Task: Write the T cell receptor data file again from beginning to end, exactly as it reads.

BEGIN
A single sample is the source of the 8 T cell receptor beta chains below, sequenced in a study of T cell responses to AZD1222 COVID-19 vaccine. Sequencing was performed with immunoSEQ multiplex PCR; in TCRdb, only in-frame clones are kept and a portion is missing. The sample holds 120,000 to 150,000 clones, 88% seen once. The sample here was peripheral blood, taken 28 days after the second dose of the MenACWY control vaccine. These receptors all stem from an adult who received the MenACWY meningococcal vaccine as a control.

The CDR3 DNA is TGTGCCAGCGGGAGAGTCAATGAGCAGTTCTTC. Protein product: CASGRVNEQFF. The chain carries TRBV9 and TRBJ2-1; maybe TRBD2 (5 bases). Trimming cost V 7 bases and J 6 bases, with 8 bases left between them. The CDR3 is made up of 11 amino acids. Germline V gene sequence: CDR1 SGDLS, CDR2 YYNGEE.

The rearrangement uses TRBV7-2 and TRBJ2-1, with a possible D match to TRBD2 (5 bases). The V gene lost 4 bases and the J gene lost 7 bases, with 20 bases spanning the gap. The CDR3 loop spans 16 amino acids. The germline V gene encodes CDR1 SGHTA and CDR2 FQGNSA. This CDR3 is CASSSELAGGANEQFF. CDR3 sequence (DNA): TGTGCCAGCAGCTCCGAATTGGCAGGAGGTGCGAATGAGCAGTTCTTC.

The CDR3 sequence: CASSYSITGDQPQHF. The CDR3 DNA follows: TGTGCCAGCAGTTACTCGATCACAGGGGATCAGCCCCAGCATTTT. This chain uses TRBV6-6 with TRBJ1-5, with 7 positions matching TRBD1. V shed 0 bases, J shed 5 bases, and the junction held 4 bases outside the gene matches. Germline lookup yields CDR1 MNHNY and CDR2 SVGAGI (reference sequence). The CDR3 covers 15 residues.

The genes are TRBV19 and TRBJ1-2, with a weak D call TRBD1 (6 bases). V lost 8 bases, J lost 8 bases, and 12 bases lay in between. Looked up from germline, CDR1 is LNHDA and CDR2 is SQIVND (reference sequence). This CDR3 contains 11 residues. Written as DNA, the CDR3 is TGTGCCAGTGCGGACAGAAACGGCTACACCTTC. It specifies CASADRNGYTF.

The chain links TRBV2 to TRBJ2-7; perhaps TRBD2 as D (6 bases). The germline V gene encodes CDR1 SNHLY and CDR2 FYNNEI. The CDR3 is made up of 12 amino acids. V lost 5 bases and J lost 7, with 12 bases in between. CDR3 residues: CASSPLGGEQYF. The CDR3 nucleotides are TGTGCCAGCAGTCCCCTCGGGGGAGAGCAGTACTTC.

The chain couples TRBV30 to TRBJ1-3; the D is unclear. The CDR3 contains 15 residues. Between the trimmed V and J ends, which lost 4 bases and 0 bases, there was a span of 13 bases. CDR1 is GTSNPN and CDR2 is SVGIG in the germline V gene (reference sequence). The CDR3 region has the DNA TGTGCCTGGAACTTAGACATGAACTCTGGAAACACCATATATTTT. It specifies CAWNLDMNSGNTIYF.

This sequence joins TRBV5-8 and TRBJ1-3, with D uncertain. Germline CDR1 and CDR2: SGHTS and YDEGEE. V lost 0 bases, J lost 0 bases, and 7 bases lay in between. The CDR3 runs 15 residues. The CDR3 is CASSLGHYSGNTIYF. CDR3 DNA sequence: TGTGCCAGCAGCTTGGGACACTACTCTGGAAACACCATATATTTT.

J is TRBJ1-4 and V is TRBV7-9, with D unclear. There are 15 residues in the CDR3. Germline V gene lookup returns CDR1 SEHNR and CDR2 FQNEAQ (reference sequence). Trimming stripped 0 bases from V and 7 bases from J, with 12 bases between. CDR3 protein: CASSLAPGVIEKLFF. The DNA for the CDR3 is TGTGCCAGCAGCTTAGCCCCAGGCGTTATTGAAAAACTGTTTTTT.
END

A single sample is the source of the 8 T cell receptor beta chains below, sequenced in a study of T cell responses to AZD1222 COVID-19 vaccine. Sequencing was performed with immunoSEQ multiplex PCR; in TCRdb, only in-frame clones are kept and a portion is missing. The sample holds 120,000 to 150,000 clones, 88% seen once. The sample here was peripheral blood, taken 28 days after the second dose of the MenACWY control vaccine. These receptors all stem from an adult who received the MenACWY meningococcal vaccine as a control.

The CDR3 DNA is TGTGCCAGCGGGAGAGTCAATGAGCAGTTCTTC. Protein product: CASGRVNEQFF. The chain carries TRBV9 and TRBJ2-1; maybe TRBD2 (5 bases). Trimming cost V 7 bases and J 6 bases, with 8 bases left between them. The CDR3 is made up of 11 amino acids. Germline V gene sequence: CDR1 SGDLS, CDR2 YYNGEE.

The rearrangement uses TRBV7-2 and TRBJ2-1, with a possible D match to TRBD2 (5 bases). The V gene lost 4 bases and the J gene lost 7 bases, with 20 bases spanning the gap. The CDR3 loop spans 16 amino acids. The germline V gene encodes CDR1 SGHTA and CDR2 FQGNSA. This CDR3 is CASSSELAGGANEQFF. CDR3 sequence (DNA): TGTGCCAGCAGCTCCGAATTGGCAGGAGGTGCGAATGAGCAGTTCTTC.

The CDR3 sequence: CASSYSITGDQPQHF. The CDR3 DNA follows: TGTGCCAGCAGTTACTCGATCACAGGGGATCAGCCCCAGCATTTT. This chain uses TRBV6-6 with TRBJ1-5, with 7 positions matching TRBD1. V shed 0 bases, J shed 5 bases, and the junction held 4 bases outside the gene matches. Germline lookup yields CDR1 MNHNY and CDR2 SVGAGI (reference sequence). The CDR3 covers 15 residues.

The genes are TRBV19 and TRBJ1-2, with a weak D call TRBD1 (6 bases). V lost 8 bases, J lost 8 bases, and 12 bases lay in between. Looked up from germline, CDR1 is LNHDA and CDR2 is SQIVND (reference sequence). This CDR3 contains 11 residues. Written as DNA, the CDR3 is TGTGCCAGTGCGGACAGAAACGGCTACACCTTC. It specifies CASADRNGYTF.

The chain links TRBV2 to TRBJ2-7; perhaps TRBD2 as D (6 bases). The germline V gene encodes CDR1 SNHLY and CDR2 FYNNEI. The CDR3 is made up of 12 amino acids. V lost 5 bases and J lost 7, with 12 bases in between. CDR3 residues: CASSPLGGEQYF. The CDR3 nucleotides are TGTGCCAGCAGTCCCCTCGGGGGAGAGCAGTACTTC.

The chain couples TRBV30 to TRBJ1-3; the D is unclear. The CDR3 contains 15 residues. Between the trimmed V and J ends, which lost 4 bases and 0 bases, there was a span of 13 bases. CDR1 is GTSNPN and CDR2 is SVGIG in the germline V gene (reference sequence). The CDR3 region has the DNA TGTGCCTGGAACTTAGACATGAACTCTGGAAACACCATATATTTT. It specifies CAWNLDMNSGNTIYF.

This sequence joins TRBV5-8 and TRBJ1-3, with D uncertain. Germline CDR1 and CDR2: SGHTS and YDEGEE. V lost 0 bases, J lost 0 bases, and 7 bases lay in between. The CDR3 runs 15 residues. The CDR3 is CASSLGHYSGNTIYF. CDR3 DNA sequence: TGTGCCAGCAGCTTGGGACACTACTCTGGAAACACCATATATTTT.

J is TRBJ1-4 and V is TRBV7-9, with D unclear. There are 15 residues in the CDR3. Germline V gene lookup returns CDR1 SEHNR and CDR2 FQNEAQ (reference sequence). Trimming stripped 0 bases from V and 7 bases from J, with 12 bases between. CDR3 protein: CASSLAPGVIEKLFF. The DNA for the CDR3 is TGTGCCAGCAGCTTAGCCCCAGGCGTTATTGAAAAACTGTTTTTT.